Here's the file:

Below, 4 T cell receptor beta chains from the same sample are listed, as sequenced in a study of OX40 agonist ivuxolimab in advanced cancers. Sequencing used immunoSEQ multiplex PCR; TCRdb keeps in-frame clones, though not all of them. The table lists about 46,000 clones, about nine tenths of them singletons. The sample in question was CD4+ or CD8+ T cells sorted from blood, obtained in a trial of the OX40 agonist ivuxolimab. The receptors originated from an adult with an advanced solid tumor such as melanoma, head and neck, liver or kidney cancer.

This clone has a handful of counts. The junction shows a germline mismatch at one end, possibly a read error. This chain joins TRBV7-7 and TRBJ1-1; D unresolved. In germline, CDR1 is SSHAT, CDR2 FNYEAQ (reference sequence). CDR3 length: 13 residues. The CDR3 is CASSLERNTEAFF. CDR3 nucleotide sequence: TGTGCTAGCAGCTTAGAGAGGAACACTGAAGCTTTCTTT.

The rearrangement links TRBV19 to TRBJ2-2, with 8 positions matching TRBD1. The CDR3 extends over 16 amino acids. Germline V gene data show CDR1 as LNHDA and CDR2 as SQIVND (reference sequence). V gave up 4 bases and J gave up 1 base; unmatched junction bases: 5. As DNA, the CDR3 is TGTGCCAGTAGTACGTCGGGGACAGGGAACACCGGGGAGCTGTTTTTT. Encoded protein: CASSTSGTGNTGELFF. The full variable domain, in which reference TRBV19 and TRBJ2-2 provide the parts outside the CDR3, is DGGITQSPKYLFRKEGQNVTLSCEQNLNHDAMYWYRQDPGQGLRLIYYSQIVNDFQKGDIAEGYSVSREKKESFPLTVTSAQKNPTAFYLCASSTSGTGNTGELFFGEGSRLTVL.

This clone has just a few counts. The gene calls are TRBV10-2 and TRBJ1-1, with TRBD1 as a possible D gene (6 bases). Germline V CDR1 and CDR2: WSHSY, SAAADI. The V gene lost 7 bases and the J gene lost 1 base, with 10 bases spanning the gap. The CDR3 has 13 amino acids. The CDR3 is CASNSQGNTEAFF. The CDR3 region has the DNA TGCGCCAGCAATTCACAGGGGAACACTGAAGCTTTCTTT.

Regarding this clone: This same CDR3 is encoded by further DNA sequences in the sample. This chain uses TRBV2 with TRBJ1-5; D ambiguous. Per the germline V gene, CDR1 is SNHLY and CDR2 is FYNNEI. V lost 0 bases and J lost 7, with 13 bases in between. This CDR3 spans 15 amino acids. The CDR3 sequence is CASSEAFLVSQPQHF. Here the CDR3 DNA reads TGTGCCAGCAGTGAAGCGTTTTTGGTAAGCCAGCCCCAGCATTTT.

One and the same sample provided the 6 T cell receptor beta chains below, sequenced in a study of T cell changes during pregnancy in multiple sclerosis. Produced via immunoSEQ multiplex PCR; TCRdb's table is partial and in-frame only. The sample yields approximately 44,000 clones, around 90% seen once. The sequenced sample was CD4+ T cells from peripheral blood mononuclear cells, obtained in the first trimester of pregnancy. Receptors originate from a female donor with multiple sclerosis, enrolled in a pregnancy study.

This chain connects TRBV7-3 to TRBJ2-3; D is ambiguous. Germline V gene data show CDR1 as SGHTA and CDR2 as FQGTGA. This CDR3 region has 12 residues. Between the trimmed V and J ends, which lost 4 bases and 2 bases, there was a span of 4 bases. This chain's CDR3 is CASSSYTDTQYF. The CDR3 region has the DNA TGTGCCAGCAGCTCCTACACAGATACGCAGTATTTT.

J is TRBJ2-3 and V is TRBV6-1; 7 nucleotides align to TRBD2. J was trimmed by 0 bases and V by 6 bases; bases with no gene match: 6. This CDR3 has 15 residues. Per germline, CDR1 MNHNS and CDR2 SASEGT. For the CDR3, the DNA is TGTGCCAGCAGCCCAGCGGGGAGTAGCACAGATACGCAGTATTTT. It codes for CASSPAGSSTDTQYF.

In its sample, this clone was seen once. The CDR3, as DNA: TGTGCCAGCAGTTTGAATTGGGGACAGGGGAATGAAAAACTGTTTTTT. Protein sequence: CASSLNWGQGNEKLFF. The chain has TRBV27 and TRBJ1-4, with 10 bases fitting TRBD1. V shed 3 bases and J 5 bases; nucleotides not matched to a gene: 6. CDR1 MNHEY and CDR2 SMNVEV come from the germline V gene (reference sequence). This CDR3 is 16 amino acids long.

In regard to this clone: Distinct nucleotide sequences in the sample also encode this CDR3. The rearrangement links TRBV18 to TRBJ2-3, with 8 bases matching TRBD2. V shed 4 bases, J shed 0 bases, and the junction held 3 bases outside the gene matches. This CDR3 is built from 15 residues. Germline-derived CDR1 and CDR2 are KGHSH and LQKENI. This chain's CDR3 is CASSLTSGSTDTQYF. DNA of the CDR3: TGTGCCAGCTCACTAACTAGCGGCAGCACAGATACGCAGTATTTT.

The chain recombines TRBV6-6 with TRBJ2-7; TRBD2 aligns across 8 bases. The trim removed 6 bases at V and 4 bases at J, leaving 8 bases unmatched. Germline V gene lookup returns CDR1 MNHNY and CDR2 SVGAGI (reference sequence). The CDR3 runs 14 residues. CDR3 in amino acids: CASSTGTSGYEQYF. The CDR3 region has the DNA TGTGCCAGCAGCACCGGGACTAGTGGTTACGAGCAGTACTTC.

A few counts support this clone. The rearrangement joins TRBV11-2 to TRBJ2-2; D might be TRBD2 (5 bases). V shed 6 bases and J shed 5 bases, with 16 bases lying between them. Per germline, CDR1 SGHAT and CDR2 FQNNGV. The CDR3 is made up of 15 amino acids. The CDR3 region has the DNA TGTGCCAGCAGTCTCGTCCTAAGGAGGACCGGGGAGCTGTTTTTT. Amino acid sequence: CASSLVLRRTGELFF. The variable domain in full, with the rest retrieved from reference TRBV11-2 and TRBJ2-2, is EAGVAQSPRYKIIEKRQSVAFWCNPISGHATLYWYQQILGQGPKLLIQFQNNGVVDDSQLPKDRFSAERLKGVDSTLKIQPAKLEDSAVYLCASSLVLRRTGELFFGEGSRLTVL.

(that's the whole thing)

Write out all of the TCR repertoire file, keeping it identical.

Below, 4 T cell receptor beta chains from the same sample are listed, as sequenced in a study of OX40 agonist ivuxolimab in advanced cancers. Sequencing used immunoSEQ multiplex PCR; TCRdb keeps in-frame clones, though not all of them. The table lists about 46,000 clones, about nine tenths of them singletons. The sample in question was CD4+ or CD8+ T cells sorted from blood, obtained in a trial of the OX40 agonist ivuxolimab. The receptors originated from an adult with an advanced solid tumor such as melanoma, head and neck, liver or kidney cancer.

This clone has a handful of counts. The junction shows a germline mismatch at one end, possibly a read error. This chain joins TRBV7-7 and TRBJ1-1; D unresolved. In germline, CDR1 is SSHAT, CDR2 FNYEAQ (reference sequence). CDR3 length: 13 residues. The CDR3 is CASSLERNTEAFF. CDR3 nucleotide sequence: TGTGCTAGCAGCTTAGAGAGGAACACTGAAGCTTTCTTT.

The rearrangement links TRBV19 to TRBJ2-2, with 8 positions matching TRBD1. The CDR3 extends over 16 amino acids. Germline V gene data show CDR1 as LNHDA and CDR2 as SQIVND (reference sequence). V gave up 4 bases and J gave up 1 base; unmatched junction bases: 5. As DNA, the CDR3 is TGTGCCAGTAGTACGTCGGGGACAGGGAACACCGGGGAGCTGTTTTTT. Encoded protein: CASSTSGTGNTGELFF. The full variable domain, in which reference TRBV19 and TRBJ2-2 provide the parts outside the CDR3, is DGGITQSPKYLFRKEGQNVTLSCEQNLNHDAMYWYRQDPGQGLRLIYYSQIVNDFQKGDIAEGYSVSREKKESFPLTVTSAQKNPTAFYLCASSTSGTGNTGELFFGEGSRLTVL.

This clone has just a few counts. The gene calls are TRBV10-2 and TRBJ1-1, with TRBD1 as a possible D gene (6 bases). Germline V CDR1 and CDR2: WSHSY, SAAADI. The V gene lost 7 bases and the J gene lost 1 base, with 10 bases spanning the gap. The CDR3 has 13 amino acids. The CDR3 is CASNSQGNTEAFF. The CDR3 region has the DNA TGCGCCAGCAATTCACAGGGGAACACTGAAGCTTTCTTT.

Regarding this clone: This same CDR3 is encoded by further DNA sequences in the sample. This chain uses TRBV2 with TRBJ1-5; D ambiguous. Per the germline V gene, CDR1 is SNHLY and CDR2 is FYNNEI. V lost 0 bases and J lost 7, with 13 bases in between. This CDR3 spans 15 amino acids. The CDR3 sequence is CASSEAFLVSQPQHF. Here the CDR3 DNA reads TGTGCCAGCAGTGAAGCGTTTTTGGTAAGCCAGCCCCAGCATTTT.

One and the same sample provided the 6 T cell receptor beta chains below, sequenced in a study of T cell changes during pregnancy in multiple sclerosis. Produced via immunoSEQ multiplex PCR; TCRdb's table is partial and in-frame only. The sample yields approximately 44,000 clones, around 90% seen once. The sequenced sample was CD4+ T cells from peripheral blood mononuclear cells, obtained in the first trimester of pregnancy. Receptors originate from a female donor with multiple sclerosis, enrolled in a pregnancy study.

This chain connects TRBV7-3 to TRBJ2-3; D is ambiguous. Germline V gene data show CDR1 as SGHTA and CDR2 as FQGTGA. This CDR3 region has 12 residues. Between the trimmed V and J ends, which lost 4 bases and 2 bases, there was a span of 4 bases. This chain's CDR3 is CASSSYTDTQYF. The CDR3 region has the DNA TGTGCCAGCAGCTCCTACACAGATACGCAGTATTTT.

J is TRBJ2-3 and V is TRBV6-1; 7 nucleotides align to TRBD2. J was trimmed by 0 bases and V by 6 bases; bases with no gene match: 6. This CDR3 has 15 residues. Per germline, CDR1 MNHNS and CDR2 SASEGT. For the CDR3, the DNA is TGTGCCAGCAGCCCAGCGGGGAGTAGCACAGATACGCAGTATTTT. It codes for CASSPAGSSTDTQYF.

In its sample, this clone was seen once. The CDR3, as DNA: TGTGCCAGCAGTTTGAATTGGGGACAGGGGAATGAAAAACTGTTTTTT. Protein sequence: CASSLNWGQGNEKLFF. The chain has TRBV27 and TRBJ1-4, with 10 bases fitting TRBD1. V shed 3 bases and J 5 bases; nucleotides not matched to a gene: 6. CDR1 MNHEY and CDR2 SMNVEV come from the germline V gene (reference sequence). This CDR3 is 16 amino acids long.

In regard to this clone: Distinct nucleotide sequences in the sample also encode this CDR3. The rearrangement links TRBV18 to TRBJ2-3, with 8 bases matching TRBD2. V shed 4 bases, J shed 0 bases, and the junction held 3 bases outside the gene matches. This CDR3 is built from 15 residues. Germline-derived CDR1 and CDR2 are KGHSH and LQKENI. This chain's CDR3 is CASSLTSGSTDTQYF. DNA of the CDR3: TGTGCCAGCTCACTAACTAGCGGCAGCACAGATACGCAGTATTTT.

The chain recombines TRBV6-6 with TRBJ2-7; TRBD2 aligns across 8 bases. The trim removed 6 bases at V and 4 bases at J, leaving 8 bases unmatched. Germline V gene lookup returns CDR1 MNHNY and CDR2 SVGAGI (reference sequence). The CDR3 runs 14 residues. CDR3 in amino acids: CASSTGTSGYEQYF. The CDR3 region has the DNA TGTGCCAGCAGCACCGGGACTAGTGGTTACGAGCAGTACTTC.

A few counts support this clone. The rearrangement joins TRBV11-2 to TRBJ2-2; D might be TRBD2 (5 bases). V shed 6 bases and J shed 5 bases, with 16 bases lying between them. Per germline, CDR1 SGHAT and CDR2 FQNNGV. The CDR3 is made up of 15 amino acids. The CDR3 region has the DNA TGTGCCAGCAGTCTCGTCCTAAGGAGGACCGGGGAGCTGTTTTTT. Amino acid sequence: CASSLVLRRTGELFF. The variable domain in full, with the rest retrieved from reference TRBV11-2 and TRBJ2-2, is EAGVAQSPRYKIIEKRQSVAFWCNPISGHATLYWYQQILGQGPKLLIQFQNNGVVDDSQLPKDRFSAERLKGVDSTLKIQPAKLEDSAVYLCASSLVLRRTGELFFGEGSRLTVL.